25

I'm trying to comment an existing ufw firewall rule, but I can't find the exact command

I can easily add a rule with comment like:

sudo ufw allow in on eth0 to any port 80 comment 'test'

But how do I comment an existing rule?

4 Answers 4

34

If you add exactly same rule, then the existing rule gets overwritten and comment is updated there.

E.g.:

recyber@linux:~$ sudo ufw allow from 10.0.0.0/24 to any port 1234 comment "Comment"

Rule updated
3
  • Tested under ubuntu 18.04, existing rule skipped even when comment was applied. Oct 3, 2019 at 6:51
  • 1
    For the record, comment was added in version 0.35
    – Joril
    Dec 2, 2019 at 21:24
  • 1
    Note that insert and prepend options cannot be used when updating a rule. ufw will complain with "Skipping inserting existing rule". Mar 26, 2020 at 18:18
5

According to ufw man page, there is no way how to edit existing rules in-place.

Here are your options:

A) Delete, and then recreate your rule with comment

B) Use ufw app profiles to define a service, then use description section for your comment.

2

I know this is a grave dig, but needing to do this myself lead to a much easier answer, so when someone else looks for this, they may benefit.

This lead to a quick investigation of adding a faux rule with comment 'foo', and then investigating the /etc/ufw/user.rules file...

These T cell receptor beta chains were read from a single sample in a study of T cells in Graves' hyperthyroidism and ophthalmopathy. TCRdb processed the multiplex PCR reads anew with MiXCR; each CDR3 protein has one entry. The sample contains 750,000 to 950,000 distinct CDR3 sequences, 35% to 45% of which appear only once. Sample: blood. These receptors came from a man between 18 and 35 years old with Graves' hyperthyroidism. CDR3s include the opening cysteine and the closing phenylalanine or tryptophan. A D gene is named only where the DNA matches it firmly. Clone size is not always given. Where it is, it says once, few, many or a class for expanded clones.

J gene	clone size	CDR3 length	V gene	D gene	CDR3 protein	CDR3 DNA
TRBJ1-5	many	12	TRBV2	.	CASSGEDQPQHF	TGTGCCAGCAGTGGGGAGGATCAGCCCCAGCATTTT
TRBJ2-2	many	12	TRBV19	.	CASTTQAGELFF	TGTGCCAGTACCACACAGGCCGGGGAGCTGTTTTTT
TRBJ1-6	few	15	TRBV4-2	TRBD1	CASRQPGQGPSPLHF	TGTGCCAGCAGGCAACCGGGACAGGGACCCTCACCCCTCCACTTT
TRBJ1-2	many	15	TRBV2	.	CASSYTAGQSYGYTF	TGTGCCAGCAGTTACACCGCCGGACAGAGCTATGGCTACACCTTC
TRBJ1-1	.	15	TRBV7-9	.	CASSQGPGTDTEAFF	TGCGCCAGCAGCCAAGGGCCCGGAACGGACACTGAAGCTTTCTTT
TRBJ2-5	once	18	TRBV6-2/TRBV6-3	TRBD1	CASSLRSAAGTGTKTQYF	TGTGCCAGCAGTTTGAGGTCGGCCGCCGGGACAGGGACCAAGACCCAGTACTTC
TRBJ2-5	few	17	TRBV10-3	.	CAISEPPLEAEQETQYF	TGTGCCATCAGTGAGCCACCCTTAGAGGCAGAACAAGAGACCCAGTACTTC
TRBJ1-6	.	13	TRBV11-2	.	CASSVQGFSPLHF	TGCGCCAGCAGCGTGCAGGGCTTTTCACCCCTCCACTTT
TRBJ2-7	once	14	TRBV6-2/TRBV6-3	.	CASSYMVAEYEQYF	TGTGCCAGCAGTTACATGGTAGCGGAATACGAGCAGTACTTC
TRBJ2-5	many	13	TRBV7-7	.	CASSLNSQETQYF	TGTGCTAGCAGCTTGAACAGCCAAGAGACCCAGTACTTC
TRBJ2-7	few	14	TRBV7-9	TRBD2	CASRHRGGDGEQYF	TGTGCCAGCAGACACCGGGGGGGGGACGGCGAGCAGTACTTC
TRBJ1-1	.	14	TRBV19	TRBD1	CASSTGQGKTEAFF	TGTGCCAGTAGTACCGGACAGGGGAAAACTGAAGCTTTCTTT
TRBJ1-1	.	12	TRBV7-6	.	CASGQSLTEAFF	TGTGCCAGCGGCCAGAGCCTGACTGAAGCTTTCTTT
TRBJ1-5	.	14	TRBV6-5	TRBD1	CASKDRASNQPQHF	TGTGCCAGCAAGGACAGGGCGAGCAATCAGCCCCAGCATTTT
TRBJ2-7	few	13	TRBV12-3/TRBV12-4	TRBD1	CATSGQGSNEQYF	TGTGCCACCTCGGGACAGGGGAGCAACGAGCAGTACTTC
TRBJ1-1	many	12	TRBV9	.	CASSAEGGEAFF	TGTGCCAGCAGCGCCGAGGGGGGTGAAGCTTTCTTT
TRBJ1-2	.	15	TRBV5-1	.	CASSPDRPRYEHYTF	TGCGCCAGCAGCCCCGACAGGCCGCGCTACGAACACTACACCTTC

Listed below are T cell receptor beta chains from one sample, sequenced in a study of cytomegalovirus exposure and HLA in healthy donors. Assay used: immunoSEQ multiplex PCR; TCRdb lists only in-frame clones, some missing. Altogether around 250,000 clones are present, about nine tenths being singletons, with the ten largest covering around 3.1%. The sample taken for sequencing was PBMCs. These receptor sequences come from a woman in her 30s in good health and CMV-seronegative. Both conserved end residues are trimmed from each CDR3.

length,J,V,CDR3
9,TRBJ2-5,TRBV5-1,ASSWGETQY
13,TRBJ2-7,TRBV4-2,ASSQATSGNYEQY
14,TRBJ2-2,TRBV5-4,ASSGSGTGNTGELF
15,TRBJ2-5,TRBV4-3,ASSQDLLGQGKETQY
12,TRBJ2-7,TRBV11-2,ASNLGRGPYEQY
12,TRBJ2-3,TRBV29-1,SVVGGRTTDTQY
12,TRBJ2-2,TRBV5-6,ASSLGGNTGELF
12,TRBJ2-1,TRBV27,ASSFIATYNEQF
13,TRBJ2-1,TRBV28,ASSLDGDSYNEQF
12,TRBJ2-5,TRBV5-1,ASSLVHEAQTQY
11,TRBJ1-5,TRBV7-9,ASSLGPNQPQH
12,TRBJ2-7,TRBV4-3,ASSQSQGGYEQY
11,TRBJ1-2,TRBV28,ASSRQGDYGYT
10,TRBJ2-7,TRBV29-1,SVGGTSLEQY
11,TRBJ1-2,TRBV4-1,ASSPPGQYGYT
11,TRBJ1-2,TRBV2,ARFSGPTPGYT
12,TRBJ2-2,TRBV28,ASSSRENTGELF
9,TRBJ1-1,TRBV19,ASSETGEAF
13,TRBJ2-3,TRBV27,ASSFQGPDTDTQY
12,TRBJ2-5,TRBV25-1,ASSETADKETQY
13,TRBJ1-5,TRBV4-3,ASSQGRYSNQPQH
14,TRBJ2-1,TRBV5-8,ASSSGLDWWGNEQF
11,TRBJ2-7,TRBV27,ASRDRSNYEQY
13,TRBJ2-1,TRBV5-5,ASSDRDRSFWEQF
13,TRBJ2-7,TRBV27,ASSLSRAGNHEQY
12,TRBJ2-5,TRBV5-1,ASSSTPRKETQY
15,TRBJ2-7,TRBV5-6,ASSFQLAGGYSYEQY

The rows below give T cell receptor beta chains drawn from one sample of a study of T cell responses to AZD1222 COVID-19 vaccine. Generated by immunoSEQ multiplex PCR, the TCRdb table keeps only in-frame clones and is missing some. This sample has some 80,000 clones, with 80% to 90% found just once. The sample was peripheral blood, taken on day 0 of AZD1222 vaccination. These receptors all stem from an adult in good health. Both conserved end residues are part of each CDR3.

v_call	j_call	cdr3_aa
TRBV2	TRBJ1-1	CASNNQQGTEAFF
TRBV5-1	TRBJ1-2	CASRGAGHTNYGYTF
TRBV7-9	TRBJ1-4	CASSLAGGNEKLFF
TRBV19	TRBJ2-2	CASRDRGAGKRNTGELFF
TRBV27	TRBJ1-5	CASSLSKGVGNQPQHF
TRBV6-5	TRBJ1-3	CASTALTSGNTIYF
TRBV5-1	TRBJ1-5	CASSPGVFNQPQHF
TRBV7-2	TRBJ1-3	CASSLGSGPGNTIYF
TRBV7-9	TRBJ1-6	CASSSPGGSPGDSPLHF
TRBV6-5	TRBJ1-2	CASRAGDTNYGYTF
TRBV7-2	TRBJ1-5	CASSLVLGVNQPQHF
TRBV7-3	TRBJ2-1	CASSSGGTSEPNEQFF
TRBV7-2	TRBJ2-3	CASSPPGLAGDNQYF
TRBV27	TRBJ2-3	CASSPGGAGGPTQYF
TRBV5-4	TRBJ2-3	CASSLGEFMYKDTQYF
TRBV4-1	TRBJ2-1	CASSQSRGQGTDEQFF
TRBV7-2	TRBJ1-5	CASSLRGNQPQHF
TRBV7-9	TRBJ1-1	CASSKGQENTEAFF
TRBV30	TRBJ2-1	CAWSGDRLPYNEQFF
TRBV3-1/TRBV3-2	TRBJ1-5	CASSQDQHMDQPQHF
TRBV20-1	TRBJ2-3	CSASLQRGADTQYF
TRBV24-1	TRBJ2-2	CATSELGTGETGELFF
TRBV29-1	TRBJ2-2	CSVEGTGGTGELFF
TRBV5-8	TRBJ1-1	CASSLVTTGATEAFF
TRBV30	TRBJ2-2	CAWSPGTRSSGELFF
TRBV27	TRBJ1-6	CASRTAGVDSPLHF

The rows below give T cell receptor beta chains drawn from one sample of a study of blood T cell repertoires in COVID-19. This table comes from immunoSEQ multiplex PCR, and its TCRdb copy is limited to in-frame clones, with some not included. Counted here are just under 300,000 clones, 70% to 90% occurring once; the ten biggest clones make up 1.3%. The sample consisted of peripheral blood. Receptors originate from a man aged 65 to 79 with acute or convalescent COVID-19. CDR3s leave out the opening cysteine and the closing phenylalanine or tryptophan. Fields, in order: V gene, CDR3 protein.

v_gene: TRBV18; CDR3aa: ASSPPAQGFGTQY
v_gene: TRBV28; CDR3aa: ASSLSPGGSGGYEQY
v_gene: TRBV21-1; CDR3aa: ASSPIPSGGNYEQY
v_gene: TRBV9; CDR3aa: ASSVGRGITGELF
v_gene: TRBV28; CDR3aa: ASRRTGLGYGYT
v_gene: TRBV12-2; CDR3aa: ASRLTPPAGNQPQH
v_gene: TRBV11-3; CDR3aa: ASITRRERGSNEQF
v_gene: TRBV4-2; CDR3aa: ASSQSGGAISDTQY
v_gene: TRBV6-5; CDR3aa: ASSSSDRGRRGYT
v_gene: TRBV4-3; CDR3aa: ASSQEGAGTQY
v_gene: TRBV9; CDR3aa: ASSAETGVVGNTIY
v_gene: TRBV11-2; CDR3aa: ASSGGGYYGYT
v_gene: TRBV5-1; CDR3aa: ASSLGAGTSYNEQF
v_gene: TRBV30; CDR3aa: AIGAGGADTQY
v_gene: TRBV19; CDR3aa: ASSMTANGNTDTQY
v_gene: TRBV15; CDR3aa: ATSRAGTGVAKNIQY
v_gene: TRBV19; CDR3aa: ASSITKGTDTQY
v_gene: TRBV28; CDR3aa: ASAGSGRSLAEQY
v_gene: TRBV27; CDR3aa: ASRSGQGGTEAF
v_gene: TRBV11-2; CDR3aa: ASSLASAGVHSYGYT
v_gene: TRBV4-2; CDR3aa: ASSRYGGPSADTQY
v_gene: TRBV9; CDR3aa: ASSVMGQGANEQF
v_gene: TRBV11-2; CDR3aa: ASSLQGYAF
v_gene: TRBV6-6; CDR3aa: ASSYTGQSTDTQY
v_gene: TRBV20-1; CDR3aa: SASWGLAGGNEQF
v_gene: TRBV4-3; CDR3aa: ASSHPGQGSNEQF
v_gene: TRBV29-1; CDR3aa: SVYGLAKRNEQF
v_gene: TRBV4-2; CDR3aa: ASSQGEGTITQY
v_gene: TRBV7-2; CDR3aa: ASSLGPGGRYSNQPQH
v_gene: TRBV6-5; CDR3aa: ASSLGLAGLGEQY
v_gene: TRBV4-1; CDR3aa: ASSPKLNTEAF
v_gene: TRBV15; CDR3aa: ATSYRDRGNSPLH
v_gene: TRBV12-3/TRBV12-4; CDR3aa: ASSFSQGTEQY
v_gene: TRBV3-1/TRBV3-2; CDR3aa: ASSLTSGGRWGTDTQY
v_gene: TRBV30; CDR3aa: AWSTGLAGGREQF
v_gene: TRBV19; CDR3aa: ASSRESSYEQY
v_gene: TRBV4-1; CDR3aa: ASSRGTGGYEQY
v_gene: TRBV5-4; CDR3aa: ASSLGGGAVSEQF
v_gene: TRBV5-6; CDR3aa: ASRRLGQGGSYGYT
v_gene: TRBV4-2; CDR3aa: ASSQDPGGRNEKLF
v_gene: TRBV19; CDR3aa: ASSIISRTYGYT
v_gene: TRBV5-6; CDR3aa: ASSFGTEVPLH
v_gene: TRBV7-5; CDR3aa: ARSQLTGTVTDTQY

Rule: ufw deny from 1.1.1.1 to any comment foo

File:

### tuple ### deny any any 0.0.0.0/0 any 1.1.1.1 in comment=666f6f
-A ufw-user-input -s 1.1.1.1 -j DROP

Notice the "comment=666f6f"

So it does not take a rocket scientist to recognize this is hex 66=f&6f=o&6f=o

Using the same model for other rules, I prepended them with comment= and viola!

Hope it saves someone else the vast amount of time it saved me :-)

Edit: Glad someone else found it useful, as well, if anyone struggles with the conversion....

echo -n "foo" | od -A n -t x1 | sed 's/ //g'

returns 666f6f, just substitute your own comment.

This uses echo to get the string to od which allows you to output the data in other number formats, then sed to parse out the spaces.

Note: Comments WITH spaces, the spaces will become hex 20 in od output before sed. So you do not have to account for them with something like regex as we anticipate the output to be hex, and know a space char will never be valid in what we want.

1
  • Confirmed to work on Raspbian 10, ufw version 0.36! Persists after ufw reload and reboots. By far the easiest way to go. Hoping ufw provides an official command for adding comments to existing rules though. I wouldn't edit critical config files like this by hand on a production system if I could help it. Jun 2 at 18:15
0

In my installation ufw 0.36 on Ubuntu 18.04 ufw does not update rules, you will need to delete and recreate a rule. As ufw denies everything inbound by default and you open ports as needed. I assume it also does this in other versions too so you may not have your own deny rules to consider but if you do, the numbering may be important to you so you can do the following.

An example with comment.

ufw status numbered
ufw delete <rule number>
ufw insert <old rule number> allow from <IP address> to any port <port or service (ssh smtp imap etc...> comment '<your comment>'
ufw reload
ufw status

This should place the rule back exactly where it was which might be important to your rule configurations for example if you have a blanket deny rule you will want your allow rule before it. If you do not need to do this just omit the insert from the commands and the replacement rule will be appended.

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